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  1. Karl Popper," Science: Conjectures and Refutations".Kegan Paul - 2002 - In Yuri Balashov & Alexander Rosenberg (eds.), Philosophy of Science: Contemporary Readings. Routledge. pp. 294.
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  2. A Refutation of Pure Conjecture.Timothy Cleveland - 1997 - Journal for General Philosophy of Science / Zeitschrift für Allgemeine Wissenschaftstheorie 28 (1):55-81.
    The present paper explores three interrelated topics in Popper's theory of science: (1) his view of conjecture, (2) the aim of science, and (3) his (never fully articulated) theory of meaning. Central to Popper's theory of science is the notion of conjecture. Popper writes as if scientists faced with a problem proceed to tackle it by conjecture, that is, by guesses uninformed by inferential considerations. This paper develops a contrast between guesses and educated guesses in an attempt to show that (...)
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  3. Is the Method of Bold Conjectures and Attempted Refutations Justifiably the Method of Science?Adolf Grünbaum - 1976 - British Journal for the Philosophy of Science 27 (2):105-136.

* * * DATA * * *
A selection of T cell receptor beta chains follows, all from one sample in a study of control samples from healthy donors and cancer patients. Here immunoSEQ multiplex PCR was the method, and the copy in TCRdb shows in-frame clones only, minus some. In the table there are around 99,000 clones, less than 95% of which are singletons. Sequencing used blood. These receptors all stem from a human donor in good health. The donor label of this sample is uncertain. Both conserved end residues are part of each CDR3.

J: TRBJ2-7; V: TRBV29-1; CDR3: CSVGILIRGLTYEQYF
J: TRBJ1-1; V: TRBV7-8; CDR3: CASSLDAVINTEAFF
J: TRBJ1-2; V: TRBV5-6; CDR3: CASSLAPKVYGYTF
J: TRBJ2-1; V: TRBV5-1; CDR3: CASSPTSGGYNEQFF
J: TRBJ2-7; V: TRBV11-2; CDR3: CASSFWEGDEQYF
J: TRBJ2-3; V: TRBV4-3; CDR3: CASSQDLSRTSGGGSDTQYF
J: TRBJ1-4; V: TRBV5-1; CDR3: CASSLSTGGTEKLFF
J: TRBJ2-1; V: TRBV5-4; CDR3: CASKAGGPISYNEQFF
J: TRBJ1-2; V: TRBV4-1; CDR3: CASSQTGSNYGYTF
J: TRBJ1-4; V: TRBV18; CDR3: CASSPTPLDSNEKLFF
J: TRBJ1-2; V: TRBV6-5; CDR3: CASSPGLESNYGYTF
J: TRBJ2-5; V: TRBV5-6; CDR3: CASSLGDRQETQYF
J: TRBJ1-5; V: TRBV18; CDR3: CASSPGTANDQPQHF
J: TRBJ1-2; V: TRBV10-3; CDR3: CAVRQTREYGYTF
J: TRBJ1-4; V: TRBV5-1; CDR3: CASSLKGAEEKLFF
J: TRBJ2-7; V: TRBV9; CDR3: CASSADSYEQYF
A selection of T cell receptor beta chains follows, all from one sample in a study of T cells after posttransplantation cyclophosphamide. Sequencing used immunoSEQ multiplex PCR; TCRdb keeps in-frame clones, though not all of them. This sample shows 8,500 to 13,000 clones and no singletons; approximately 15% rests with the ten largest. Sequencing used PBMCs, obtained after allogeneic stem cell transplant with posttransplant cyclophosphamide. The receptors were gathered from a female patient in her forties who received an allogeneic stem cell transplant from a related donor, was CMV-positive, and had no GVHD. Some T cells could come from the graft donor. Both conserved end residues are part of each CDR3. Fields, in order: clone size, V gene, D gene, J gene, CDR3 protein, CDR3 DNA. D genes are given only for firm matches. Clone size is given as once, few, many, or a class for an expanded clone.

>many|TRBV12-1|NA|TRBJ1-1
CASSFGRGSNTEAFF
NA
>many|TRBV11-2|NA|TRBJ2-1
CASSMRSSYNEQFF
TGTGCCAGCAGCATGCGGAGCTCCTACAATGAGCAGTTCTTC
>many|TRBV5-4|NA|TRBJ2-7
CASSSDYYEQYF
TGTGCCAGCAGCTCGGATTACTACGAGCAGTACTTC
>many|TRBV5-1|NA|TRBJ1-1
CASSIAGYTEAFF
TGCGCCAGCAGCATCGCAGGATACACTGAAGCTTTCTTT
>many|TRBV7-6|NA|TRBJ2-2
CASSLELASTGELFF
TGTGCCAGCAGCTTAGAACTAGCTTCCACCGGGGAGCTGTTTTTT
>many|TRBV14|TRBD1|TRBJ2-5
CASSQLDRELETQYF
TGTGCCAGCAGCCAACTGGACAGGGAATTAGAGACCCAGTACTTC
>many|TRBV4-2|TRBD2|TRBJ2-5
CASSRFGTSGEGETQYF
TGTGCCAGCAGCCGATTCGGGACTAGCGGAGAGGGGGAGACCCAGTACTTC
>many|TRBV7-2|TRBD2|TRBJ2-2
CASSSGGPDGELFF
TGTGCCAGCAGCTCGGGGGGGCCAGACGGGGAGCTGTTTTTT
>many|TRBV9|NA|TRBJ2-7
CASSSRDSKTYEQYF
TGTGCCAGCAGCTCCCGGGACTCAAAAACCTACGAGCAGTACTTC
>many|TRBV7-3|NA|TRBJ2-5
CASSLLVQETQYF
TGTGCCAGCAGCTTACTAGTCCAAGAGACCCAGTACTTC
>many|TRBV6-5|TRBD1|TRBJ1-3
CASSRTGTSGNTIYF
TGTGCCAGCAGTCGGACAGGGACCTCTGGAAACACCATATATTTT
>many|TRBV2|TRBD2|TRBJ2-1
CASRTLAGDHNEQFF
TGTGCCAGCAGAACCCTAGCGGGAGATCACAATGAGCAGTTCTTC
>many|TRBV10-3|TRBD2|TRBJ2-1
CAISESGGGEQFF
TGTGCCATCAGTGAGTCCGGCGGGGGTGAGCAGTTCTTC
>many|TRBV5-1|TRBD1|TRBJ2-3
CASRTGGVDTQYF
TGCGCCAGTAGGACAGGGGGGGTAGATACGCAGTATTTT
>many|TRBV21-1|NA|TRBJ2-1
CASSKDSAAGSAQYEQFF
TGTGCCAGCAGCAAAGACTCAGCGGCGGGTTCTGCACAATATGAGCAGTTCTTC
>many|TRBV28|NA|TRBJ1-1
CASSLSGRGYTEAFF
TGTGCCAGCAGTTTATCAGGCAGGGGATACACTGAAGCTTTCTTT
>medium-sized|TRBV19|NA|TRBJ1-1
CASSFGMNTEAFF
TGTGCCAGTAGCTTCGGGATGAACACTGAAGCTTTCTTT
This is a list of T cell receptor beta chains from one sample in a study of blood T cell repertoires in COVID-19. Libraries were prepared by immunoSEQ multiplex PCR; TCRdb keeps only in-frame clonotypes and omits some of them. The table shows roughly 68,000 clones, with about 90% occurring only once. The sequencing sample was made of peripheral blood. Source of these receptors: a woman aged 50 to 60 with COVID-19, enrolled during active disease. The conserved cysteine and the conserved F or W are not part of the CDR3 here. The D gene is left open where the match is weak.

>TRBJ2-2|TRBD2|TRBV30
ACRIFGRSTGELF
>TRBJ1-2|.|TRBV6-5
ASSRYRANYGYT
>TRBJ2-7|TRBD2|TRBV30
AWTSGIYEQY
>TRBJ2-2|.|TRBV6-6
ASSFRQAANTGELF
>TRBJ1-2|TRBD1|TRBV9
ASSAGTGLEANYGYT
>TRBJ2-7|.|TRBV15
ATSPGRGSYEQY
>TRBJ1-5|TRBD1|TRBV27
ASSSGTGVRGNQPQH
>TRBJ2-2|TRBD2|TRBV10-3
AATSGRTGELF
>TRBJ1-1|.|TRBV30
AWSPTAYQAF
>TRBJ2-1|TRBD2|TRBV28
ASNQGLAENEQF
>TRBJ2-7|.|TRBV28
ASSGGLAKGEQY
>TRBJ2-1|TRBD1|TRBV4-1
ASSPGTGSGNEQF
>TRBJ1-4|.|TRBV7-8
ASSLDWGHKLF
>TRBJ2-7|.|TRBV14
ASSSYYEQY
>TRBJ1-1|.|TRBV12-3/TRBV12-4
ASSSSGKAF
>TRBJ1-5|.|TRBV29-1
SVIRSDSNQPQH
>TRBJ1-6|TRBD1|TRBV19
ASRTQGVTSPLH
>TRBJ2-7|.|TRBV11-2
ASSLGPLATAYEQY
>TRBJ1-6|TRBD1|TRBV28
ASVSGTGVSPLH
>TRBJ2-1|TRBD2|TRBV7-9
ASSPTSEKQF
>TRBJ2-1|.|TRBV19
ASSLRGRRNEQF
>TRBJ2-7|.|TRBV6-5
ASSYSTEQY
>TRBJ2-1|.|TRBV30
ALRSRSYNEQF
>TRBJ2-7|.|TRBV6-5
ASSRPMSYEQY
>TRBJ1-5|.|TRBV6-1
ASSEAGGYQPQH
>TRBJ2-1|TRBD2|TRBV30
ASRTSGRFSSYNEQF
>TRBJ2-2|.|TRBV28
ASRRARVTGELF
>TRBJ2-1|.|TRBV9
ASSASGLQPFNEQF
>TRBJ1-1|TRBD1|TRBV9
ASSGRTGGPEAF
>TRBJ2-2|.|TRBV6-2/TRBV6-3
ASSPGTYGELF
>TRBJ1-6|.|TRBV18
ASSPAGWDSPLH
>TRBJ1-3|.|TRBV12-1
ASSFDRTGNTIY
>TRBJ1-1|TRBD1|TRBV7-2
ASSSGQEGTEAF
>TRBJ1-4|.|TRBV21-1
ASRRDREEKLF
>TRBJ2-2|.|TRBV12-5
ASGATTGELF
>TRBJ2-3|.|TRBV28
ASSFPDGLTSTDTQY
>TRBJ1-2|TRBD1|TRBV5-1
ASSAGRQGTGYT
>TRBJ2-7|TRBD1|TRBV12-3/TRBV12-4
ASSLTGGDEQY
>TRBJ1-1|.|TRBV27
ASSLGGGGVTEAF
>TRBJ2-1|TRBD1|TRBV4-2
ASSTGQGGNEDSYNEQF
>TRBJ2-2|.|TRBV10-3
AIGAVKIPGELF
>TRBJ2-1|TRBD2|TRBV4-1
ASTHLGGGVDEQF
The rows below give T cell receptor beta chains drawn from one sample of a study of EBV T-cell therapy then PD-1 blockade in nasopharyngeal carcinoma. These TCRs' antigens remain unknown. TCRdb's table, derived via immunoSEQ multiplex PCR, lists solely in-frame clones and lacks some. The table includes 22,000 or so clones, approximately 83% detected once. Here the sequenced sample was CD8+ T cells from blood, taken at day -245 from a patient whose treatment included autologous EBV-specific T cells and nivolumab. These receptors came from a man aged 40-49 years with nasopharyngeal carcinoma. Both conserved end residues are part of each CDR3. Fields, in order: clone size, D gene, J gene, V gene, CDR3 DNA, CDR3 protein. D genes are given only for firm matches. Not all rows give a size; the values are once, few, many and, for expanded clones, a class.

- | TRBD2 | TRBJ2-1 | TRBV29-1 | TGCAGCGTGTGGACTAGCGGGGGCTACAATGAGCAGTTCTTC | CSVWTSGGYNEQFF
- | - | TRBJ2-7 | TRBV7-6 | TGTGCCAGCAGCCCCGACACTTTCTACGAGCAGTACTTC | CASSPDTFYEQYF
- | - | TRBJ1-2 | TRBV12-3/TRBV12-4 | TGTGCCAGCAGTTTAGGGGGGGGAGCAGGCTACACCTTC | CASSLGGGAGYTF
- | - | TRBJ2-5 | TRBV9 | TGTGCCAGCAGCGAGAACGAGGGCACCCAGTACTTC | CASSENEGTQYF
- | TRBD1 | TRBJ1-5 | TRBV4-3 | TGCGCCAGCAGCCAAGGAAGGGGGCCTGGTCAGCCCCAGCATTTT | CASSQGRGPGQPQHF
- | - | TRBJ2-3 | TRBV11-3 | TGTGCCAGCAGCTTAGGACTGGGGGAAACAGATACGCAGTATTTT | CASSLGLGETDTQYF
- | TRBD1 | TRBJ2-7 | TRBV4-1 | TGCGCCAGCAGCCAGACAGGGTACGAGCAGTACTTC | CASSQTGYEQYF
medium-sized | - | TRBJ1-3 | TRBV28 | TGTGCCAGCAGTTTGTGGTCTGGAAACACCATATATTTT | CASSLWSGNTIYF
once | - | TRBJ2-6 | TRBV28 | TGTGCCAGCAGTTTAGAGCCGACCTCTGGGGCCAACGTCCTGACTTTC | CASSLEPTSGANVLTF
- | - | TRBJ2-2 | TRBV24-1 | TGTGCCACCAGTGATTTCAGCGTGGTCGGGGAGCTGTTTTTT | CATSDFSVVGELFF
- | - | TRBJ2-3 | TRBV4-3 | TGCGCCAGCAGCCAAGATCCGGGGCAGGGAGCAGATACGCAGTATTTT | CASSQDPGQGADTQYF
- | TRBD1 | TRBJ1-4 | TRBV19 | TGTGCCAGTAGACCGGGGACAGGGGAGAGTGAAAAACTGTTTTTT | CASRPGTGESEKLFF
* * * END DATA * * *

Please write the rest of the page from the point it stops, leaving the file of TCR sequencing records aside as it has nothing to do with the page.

4. Conjectures and Refutations: The Growth of Scientific Knowledge.R. J. B. - 1963 - Review of Metaphysics 17 (1):150-150.
    A provocative collection of technical and popular essays dealing with a variety of scientific and political topics which Popper has treated in his major works. For the most part Popper develops, sharpens, and extends to new areas, themes which he has already explored. The major theme running through the essays is that knowledge grows by unjustified and unjustifiable anticipations, guesses and conjectures. These are controlled by criticisms and refutations. Theories can never be positively justified; they can only prove to be (...)
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  5. Conjectures and Refutations: The Growth of Scientific Knowledge.Karl Popper - 1962 - Routledge.
    This classic remains one of Karl Popper's most wide-ranging and popular works, notable not only for its acute insight into the way scientific knowledge grows, but also for applying those insights to politics and to history.
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  6. Science: Conjectures and Refutations.Karl Popper - unknown
    “There could be no fairer destiny for any. . . theory than that it should point the way to a more comprehensive theory in which it lives on, as a limiting case.” ALBERT EINSTEIN..
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